Why Dulquer Salmaan Could Be Bollywood’s Next Big Thing

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Why Dulquer Salmaan Could Be Bollywood’s Next Big Thing

Illustration: Palak Bansal

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hirty-one-year-old Dulquer Salmaan, the son of veteran Malayalam star Mammootty is one of the highest paid actors in Kerala. He also has a soaring fan following that cements his popularity as one of the most bankable leads in Malayalam cinema. Two years ago, the actor spread his wings and made a foray into Tamil films with Mani Ratnam’s OK Kanmani. Come next year, the young actor will finally make his Bollywood debut with Akash Khurana’s road-trip movie Karwaan alongside Irrfan Khan. As of today, various news reports have also confirmed Salmaan’s presence in Anurag Kashyap’s upcoming love-triangle Manmarziyan, in which the actor will be joining Masaan actor Vicky Kaushal, and PINK actress Taapsee Pannu.

At a time when Bollywood is dominated by the flashiness of Varun Dhawan, and the puzzling existence of (double) Arjun Kapoors, with an Ayushmann Khurrana, and Rajkummar Rao only managing to sneak their way in, Salmaan’s arrival in that category is indeed a refreshing addition. That the actor has gone on record to reiterate that he is not interested in chasing lead roles in Bollywood, and is instead looking for “memorable” ones (evident from his two film choices, where he is not the solo lead and which don’t feature big stars) is further evidence that he could make a case for more substance-led, performance-driven films.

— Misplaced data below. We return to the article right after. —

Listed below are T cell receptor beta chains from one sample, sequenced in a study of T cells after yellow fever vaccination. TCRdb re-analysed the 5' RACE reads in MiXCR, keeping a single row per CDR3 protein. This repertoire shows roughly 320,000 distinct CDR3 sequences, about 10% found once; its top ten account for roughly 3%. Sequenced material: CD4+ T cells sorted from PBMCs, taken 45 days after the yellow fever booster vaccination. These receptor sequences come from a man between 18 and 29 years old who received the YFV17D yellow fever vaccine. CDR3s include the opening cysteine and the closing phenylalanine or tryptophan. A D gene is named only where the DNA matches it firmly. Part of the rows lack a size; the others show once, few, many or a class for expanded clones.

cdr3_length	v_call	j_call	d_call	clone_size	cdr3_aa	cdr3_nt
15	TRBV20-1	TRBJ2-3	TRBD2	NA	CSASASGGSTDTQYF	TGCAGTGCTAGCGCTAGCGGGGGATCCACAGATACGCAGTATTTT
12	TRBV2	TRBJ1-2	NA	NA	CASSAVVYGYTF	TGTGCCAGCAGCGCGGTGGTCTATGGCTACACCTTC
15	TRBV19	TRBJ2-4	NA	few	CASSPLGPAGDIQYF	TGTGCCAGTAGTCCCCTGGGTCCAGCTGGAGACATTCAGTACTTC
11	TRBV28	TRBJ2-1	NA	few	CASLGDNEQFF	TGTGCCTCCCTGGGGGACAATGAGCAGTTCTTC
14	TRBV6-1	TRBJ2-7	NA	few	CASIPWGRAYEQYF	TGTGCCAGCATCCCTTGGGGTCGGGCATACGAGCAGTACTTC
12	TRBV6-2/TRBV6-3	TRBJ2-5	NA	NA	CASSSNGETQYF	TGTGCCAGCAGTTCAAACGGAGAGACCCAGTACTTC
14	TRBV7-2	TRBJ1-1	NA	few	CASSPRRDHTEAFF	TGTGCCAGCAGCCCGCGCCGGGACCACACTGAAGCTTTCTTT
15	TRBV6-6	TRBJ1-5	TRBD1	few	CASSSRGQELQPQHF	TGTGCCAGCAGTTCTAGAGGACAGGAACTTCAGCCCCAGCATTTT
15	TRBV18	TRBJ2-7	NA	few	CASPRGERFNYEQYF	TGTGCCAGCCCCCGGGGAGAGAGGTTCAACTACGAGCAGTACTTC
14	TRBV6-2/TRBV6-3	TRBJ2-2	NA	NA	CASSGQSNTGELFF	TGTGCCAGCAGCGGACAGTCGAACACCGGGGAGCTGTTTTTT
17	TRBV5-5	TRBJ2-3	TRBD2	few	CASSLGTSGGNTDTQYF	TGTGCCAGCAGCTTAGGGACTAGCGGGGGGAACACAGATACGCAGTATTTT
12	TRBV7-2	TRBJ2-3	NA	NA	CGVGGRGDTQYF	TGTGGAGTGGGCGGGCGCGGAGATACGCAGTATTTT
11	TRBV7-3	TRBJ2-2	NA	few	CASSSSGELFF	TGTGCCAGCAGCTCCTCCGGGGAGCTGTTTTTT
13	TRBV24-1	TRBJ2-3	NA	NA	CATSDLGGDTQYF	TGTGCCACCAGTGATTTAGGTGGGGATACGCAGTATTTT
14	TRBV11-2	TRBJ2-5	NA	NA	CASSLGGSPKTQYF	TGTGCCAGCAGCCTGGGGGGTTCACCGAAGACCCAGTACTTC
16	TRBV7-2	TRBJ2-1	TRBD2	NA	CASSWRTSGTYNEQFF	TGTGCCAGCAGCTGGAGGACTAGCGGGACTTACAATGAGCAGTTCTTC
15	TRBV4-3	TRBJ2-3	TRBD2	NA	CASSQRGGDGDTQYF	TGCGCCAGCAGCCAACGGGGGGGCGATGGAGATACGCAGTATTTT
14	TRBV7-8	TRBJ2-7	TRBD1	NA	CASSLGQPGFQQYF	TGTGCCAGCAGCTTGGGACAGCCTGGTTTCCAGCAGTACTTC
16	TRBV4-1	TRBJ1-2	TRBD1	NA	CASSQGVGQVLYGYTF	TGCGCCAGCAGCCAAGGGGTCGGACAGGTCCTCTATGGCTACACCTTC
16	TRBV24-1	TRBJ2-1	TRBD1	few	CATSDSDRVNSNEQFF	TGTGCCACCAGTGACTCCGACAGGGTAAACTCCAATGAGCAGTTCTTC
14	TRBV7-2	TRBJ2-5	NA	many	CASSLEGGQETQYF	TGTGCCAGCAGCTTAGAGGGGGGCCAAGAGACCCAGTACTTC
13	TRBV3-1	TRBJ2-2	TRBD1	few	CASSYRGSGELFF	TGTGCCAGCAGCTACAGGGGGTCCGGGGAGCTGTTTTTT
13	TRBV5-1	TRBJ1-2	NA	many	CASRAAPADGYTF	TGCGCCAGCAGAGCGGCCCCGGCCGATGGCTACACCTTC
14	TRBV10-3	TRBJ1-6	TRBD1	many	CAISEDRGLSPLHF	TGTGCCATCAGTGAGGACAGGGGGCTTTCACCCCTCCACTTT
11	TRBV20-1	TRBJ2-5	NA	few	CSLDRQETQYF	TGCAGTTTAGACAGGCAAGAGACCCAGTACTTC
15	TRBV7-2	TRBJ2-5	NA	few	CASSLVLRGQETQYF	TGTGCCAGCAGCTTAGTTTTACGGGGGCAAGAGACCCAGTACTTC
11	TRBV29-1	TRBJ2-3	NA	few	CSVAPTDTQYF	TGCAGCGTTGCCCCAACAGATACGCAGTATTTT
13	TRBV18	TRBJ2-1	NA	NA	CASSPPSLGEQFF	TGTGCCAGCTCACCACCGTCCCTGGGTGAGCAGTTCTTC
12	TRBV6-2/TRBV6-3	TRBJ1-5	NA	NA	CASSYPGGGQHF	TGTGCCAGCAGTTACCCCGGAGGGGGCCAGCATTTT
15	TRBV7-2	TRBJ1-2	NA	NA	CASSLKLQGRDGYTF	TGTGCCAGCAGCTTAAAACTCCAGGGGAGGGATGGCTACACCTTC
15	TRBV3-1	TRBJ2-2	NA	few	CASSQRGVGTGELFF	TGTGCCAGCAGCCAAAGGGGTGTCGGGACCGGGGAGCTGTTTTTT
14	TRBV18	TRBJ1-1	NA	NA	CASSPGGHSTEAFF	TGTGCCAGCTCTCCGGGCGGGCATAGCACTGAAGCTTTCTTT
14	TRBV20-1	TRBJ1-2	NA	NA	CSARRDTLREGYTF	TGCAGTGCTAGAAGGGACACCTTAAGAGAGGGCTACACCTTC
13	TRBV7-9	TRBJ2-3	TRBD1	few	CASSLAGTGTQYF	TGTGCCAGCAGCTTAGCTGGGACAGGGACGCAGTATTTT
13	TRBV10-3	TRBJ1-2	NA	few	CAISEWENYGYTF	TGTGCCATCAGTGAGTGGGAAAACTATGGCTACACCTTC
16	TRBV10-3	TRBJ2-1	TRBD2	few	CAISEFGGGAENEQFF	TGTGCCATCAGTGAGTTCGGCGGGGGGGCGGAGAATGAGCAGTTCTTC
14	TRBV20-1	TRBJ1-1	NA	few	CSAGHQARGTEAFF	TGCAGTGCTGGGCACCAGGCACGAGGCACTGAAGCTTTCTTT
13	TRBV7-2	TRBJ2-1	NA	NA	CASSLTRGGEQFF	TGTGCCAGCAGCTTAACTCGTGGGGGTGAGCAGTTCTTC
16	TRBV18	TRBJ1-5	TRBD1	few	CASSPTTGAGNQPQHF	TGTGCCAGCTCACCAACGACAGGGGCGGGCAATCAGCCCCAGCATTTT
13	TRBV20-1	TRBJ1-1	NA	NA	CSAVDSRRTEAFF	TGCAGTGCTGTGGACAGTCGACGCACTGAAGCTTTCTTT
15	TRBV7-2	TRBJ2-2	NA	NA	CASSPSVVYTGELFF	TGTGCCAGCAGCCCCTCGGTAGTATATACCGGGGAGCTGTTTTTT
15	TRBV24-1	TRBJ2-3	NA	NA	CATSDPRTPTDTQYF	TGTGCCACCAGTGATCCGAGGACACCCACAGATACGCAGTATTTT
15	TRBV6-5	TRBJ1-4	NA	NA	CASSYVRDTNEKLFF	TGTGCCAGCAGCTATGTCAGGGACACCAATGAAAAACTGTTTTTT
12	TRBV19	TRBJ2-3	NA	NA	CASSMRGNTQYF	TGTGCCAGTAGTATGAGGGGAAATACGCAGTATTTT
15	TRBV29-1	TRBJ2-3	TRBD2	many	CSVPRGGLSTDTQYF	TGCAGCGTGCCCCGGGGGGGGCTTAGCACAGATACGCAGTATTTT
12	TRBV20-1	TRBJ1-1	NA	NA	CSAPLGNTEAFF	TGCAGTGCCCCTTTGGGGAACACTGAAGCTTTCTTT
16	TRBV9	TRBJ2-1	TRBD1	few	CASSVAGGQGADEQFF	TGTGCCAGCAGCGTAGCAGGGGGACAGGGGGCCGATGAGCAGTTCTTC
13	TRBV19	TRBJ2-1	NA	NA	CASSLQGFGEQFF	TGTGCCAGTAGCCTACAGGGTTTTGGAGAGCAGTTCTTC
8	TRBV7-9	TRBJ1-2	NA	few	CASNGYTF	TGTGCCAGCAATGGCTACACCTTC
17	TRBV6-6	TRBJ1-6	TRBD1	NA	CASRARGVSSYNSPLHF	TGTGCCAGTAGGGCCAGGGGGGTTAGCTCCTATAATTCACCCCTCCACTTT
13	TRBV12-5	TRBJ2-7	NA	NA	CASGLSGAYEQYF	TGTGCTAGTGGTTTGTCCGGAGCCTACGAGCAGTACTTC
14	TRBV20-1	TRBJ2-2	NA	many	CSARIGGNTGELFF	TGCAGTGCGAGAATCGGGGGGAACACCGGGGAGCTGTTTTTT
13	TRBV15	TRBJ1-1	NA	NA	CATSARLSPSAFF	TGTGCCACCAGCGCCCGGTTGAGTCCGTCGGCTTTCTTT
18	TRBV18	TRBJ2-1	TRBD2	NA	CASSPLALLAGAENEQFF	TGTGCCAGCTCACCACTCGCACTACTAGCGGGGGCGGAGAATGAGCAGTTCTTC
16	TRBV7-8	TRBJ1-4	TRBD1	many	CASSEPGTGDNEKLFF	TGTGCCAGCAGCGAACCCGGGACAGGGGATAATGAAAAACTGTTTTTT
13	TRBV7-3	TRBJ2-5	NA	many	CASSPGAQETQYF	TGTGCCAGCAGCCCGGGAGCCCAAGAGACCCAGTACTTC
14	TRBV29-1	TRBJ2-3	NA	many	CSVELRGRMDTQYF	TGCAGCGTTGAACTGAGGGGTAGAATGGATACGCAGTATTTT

Back in Kerala, where Malayalam actors often fall prey to mindless and formulaic action entertainers to further their massy image, Dulquer Salmaan’s popularity and box-office compatibility has risen despite his conscious decision to stay away from such films. Instead, the actor’s career graph is littered with smart, unusual choices that not just highlight his ability to get under the skin of starkly different characters, but also give a face to the modern, urban Malayali.

Along with Nivin Pauly, Salmaan has then been one of the people responsible for the new generational makeover that Malayalam cinema is witnessing; one where the setting has moved from the rural to the cosmopolitan, and which boasts characters that are relatable.

Back in Kerala, where Malayalam actors often fall prey to mindless and formulaic action entertainers to further their massy image, Dulquer Salmaan has consciously decided to stay away from such films.

In Charlie, Salmaan embodied the sexy Mallu man with as much ease as he played the millennial in Ustaad Hostel. His good looks, coupled with the innocent loverboy image that he honed with OK Kanmani, also guaranteed that he became the default choice for the new-age romantic lead. To ensure that he is not just typecast in romantic films, the actor has, in the last five years, played a husband with anger management issues in Kali, a small-time thug in Kammattippaadam, and a man on a mission to extract revenge for his wife’s death in Theevram.

It is this unpredictable versatility, and flawless charm that Bollywood could very well make use of, and one that no one better than Dulquer Salmaan can bring to the table. If the risks he’s taken in Malayalam films is any indication, then he might just be the lead who brings unpredictability back to Bollywood.

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